How it came about:
When the SickKids Atrium was receiving its finishing touches
in 1992, the construction firm faced a challenge. Streams of people continually
poured through the doors at SickKids and needed to be directed around
construction, or onto alternate pathways when a whole section was closed off
(like Main Street,
down the centre of the hospital, while it was being finished).
How to show them where to go? A creative assistant came up
with the answer. Lay acrylic footprints where you want people to go and have
someone at the information desk instruct people to “follow the footprints.”
Messias Farias, now a project manager in Facilities
Development at The Hospital for Sick Children, was then working for the
contractor finishing the Atrium. It was
his task to lay the footprints and to remove and re-lay them as work zones
The idea worked. The footprints were easily seen and easily
followed, and, thanks to Messias’ hard work, fairly easily moved for
They were also a hit. Small children coming to the hospital
would step their way along the footprints – it became a favourite game. When
construction was finished, Mike Strofolino, then President and CEO of SickKids,
asked that they be placed permanently down Main Street.
Messias was the man for the job. He says he wanted to make the permanent
prints spaced for a child and considered bringing in his little girl to space
them. But no, all the footprint moving –
including the permanent installation – had to be done late at night, too late
for a little one to be out of bed. So Messias improvised by imagining his
daughter’s little steps and peeled and placed the vinyl where she might have
trod, one print at a time.
How they are made to
The footprints are a 3M product that was specially made for
SickKids. They had to be especially tough to endure the heavy traffic. Today
they cost $13.75 apiece.
They have, in their 17-year life (1992-2009), had to be
replaced five times, and they have just been renewed yet again. The hospital’s
Housekeeping team does the job – removing layers of wax and sealer, then the
footprint and laying the new one. Then a fresh coat of sealer finishes the job.
The multicoloured footprints in Main Street are the first laid – later
others in a plain orange were added leading the way to the food court in the
The Footprints and
Besides bringing delight to our little visitors (and most
staff admit they have traced the walk as well) the footprints continue to serve
our philanthropy. For a series of telethons in the mid 90s, they helped
volunteers find their way to their dinner!
The phone bank where the volunteers were working was some distance from
where food was set up, so the instruction to volunteers was, “Follow the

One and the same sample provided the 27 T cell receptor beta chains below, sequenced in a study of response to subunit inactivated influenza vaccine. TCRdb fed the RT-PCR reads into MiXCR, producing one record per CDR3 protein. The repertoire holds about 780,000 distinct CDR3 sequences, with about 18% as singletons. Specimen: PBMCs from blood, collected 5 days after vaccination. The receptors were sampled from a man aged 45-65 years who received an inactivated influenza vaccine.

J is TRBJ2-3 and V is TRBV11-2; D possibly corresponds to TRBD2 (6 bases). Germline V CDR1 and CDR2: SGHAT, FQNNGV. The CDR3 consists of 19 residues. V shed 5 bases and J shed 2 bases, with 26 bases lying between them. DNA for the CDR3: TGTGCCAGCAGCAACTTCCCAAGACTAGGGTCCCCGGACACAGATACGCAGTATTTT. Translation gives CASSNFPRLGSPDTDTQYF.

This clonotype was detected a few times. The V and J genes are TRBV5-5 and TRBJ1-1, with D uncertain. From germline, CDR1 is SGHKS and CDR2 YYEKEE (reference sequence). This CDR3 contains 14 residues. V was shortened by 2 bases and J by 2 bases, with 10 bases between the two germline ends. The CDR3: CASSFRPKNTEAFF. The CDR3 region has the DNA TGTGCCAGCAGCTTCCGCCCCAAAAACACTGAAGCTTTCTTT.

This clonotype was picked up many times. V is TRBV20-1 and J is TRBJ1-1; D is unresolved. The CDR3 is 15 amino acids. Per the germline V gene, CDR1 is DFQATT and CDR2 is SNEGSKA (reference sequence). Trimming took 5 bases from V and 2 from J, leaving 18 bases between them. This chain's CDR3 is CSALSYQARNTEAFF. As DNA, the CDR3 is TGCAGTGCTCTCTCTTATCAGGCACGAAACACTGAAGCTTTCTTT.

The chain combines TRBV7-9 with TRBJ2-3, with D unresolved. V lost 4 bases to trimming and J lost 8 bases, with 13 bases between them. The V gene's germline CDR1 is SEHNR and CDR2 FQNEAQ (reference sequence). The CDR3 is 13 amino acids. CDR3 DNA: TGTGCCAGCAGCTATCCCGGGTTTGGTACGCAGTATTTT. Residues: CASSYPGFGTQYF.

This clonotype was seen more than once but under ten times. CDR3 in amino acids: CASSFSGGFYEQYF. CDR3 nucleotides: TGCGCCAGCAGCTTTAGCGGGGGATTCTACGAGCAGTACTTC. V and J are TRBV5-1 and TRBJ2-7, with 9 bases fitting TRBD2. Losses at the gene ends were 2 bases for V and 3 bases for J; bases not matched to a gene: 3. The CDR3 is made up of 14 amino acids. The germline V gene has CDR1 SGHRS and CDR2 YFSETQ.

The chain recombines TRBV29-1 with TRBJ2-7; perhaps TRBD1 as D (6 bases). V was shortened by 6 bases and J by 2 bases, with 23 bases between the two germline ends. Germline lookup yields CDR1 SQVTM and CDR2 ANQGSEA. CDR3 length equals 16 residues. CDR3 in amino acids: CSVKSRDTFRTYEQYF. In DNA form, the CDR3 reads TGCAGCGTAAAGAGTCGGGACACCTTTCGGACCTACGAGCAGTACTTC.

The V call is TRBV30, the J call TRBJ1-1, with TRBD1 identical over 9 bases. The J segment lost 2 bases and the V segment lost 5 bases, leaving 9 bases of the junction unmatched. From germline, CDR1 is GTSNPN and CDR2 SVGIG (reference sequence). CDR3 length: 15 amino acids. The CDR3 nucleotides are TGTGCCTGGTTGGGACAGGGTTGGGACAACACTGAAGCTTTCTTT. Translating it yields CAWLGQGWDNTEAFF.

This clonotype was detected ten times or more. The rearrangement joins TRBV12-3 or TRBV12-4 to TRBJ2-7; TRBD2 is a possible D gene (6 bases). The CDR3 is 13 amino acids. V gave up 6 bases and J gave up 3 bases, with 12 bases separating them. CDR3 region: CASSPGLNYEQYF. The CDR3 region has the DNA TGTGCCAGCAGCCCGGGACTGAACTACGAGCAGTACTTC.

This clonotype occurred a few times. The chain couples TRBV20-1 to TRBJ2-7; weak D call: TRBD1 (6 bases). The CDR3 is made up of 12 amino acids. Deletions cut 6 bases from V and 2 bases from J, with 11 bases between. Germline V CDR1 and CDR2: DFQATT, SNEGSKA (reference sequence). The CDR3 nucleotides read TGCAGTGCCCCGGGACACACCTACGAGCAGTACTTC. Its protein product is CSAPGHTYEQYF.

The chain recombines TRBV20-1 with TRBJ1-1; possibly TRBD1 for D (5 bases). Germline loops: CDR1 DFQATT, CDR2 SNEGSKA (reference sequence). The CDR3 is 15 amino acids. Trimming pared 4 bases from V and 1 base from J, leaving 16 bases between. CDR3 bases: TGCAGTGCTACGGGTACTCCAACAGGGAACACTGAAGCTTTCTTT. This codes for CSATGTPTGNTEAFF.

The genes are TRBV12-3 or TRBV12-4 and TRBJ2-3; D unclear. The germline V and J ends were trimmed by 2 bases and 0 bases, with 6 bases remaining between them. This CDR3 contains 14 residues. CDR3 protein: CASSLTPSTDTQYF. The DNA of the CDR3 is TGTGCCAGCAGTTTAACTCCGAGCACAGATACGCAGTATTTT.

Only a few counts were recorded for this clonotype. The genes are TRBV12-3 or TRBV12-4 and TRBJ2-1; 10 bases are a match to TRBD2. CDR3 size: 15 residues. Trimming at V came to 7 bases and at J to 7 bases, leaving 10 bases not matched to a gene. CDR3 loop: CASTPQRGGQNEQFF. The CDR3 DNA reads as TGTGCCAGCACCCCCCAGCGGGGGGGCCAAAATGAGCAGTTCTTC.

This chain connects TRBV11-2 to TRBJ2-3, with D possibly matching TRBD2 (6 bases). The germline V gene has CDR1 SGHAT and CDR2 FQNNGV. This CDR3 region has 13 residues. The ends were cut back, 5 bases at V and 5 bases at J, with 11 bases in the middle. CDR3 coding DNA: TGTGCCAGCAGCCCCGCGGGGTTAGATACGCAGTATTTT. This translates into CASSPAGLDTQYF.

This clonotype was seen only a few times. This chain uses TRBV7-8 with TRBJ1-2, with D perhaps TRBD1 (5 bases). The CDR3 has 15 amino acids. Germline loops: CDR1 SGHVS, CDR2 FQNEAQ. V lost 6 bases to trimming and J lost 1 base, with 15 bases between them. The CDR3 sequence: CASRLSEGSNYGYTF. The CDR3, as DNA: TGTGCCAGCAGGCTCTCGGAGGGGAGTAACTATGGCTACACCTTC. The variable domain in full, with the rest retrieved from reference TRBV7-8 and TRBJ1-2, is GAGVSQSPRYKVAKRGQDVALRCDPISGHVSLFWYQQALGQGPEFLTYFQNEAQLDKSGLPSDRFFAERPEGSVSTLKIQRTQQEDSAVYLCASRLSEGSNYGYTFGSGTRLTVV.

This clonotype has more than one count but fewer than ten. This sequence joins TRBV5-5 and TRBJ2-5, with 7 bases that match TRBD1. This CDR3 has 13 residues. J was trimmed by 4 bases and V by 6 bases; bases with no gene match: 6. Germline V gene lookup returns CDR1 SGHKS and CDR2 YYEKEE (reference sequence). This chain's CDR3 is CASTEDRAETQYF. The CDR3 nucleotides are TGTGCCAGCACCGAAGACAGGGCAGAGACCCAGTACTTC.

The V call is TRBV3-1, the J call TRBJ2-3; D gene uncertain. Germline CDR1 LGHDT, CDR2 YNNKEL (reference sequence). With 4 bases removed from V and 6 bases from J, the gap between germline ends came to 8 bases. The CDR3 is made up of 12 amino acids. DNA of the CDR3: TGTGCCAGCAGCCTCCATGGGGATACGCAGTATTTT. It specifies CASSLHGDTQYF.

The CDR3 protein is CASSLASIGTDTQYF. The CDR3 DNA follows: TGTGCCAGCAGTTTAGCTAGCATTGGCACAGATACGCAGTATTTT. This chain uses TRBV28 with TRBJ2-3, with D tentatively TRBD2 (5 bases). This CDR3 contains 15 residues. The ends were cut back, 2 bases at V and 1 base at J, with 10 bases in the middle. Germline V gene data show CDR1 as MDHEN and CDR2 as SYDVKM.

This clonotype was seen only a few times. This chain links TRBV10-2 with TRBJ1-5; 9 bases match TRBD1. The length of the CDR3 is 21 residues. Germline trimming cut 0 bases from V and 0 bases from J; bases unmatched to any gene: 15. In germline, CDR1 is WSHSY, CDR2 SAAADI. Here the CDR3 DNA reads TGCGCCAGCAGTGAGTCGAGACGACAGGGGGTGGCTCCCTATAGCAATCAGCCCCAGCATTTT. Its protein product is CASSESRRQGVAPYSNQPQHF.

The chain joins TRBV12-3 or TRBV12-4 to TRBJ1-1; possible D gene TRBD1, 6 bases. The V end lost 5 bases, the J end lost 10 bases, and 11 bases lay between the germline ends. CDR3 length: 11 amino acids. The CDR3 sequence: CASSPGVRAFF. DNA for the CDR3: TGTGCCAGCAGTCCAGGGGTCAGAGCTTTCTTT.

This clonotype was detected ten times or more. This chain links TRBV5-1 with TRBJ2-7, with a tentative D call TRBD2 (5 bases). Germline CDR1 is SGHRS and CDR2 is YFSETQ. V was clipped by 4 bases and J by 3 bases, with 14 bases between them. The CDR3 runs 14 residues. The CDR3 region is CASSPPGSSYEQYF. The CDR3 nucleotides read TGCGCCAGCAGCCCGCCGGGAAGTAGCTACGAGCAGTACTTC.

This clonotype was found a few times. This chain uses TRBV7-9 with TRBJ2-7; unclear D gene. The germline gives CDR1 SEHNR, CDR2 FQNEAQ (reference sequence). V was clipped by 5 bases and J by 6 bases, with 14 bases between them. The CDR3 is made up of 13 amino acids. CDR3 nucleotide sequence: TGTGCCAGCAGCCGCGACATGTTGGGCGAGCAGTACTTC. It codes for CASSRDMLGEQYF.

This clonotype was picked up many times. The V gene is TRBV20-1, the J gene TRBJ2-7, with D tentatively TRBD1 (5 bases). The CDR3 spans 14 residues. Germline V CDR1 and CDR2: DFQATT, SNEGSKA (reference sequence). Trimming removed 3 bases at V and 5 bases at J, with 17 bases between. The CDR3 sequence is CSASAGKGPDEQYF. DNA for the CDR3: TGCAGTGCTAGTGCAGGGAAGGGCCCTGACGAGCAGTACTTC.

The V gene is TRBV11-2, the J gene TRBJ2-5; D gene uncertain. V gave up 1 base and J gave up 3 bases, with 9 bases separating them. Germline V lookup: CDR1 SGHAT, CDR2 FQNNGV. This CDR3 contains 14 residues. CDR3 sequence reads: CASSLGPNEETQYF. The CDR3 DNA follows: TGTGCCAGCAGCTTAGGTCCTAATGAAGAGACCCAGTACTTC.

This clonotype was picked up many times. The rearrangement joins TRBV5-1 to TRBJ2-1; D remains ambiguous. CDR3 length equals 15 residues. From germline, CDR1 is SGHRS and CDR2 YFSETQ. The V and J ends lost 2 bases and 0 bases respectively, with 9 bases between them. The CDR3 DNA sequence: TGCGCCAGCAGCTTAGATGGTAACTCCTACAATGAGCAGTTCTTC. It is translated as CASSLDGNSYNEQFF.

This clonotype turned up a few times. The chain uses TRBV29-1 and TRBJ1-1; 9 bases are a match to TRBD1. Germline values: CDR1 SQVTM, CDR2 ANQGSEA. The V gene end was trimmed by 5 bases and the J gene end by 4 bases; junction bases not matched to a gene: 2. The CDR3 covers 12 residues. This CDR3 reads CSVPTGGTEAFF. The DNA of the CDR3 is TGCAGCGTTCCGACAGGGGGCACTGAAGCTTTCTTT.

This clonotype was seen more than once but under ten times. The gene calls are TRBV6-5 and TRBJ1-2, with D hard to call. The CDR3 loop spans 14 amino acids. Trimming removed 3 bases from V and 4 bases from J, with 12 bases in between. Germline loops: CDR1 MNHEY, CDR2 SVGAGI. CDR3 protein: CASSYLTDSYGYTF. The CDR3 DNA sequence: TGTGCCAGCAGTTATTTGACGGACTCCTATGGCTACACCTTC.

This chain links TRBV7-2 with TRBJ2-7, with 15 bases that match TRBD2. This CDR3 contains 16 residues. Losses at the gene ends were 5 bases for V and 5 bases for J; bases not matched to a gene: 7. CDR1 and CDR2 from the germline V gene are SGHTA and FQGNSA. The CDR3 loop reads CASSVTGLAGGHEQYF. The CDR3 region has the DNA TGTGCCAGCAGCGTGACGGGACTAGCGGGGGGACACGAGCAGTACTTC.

And last, they provided an opportunity to honour the
generosity of one of SickKids leaders and best friends. Jim Pitblado, a long-serving
board member at SickKids, had made numerous, generous gifts to SickKids,
culminating in funding for the first research Chair at the SickKids Research
Institute. There was nothing in the hospital
or Research Institute that acknowledged his long history of philanthropy and
leadership. So, on February 23, 2004 – six years to the day after the
inauguration of the Pitblado Chair in Cell Biology (February 23, 1998) –
SickKids Foundation dedicated the Jim Pitblado Footpath in his honour.
I want to send huge congratulations to our friends in the
North for being the number one Walmart store in Canada for fundraising as part of a
Children’s Miracle Network initiative.
On Tuesday, July 21, SickKids
Foundation celebrated the success of the North Bay Walmart for raising almost $50,000
in miracle balloon sales for the 2009 Children’s Miracle Network campaign. This
is an outstanding amount for a community that is comprised of approximately
54,000 residents. To show this store how truly proud we are, representatives
from the Foundation (include me!) travelled to North Bay to host a celebration and to
acknowledge the store management, employees and community for their outstanding
support. Local media also showed up to cover and share this good news throughout
the Northern region.
Each year, Walmart associates
across Canada reach out to their communities by selling miracle balloons and conducting
in-store fundraising campaigns for one month to support their local Children’s
Miracle Network hospital. In North Bay, funds
raised support The Hospital for Sick Children (SickKids) in Toronto.
In 2008, SickKids saw more
than 200 patients from the North Bay
area. The funds raised during this campaign will not only benefit these
patients but will be used towards the Foundation’s highest priority needs for
SickKids, which includes patient care, equipment and research. SickKids is one
of the best children’s hospitals in the world. It is one of the largest
paediatric academic health science centres in North America and it conducts
more research than any other paediatric health-care institution in Canada. On
average we see 100,000 patients per year.
We are so proud of the North
Bay Walmart. This year, 312 Walmart stores participated in the miracle balloon
campaign and North Bay
came out as number one. The store’s management and employees, along with the
entire community have shown generous support to our hospital. The funds this
community raised are outstanding and it’s a great example of a small town with
a big heart.
Thank you North Bay, your community serves as a
reminder that great things can be accomplished despite hard economic times. The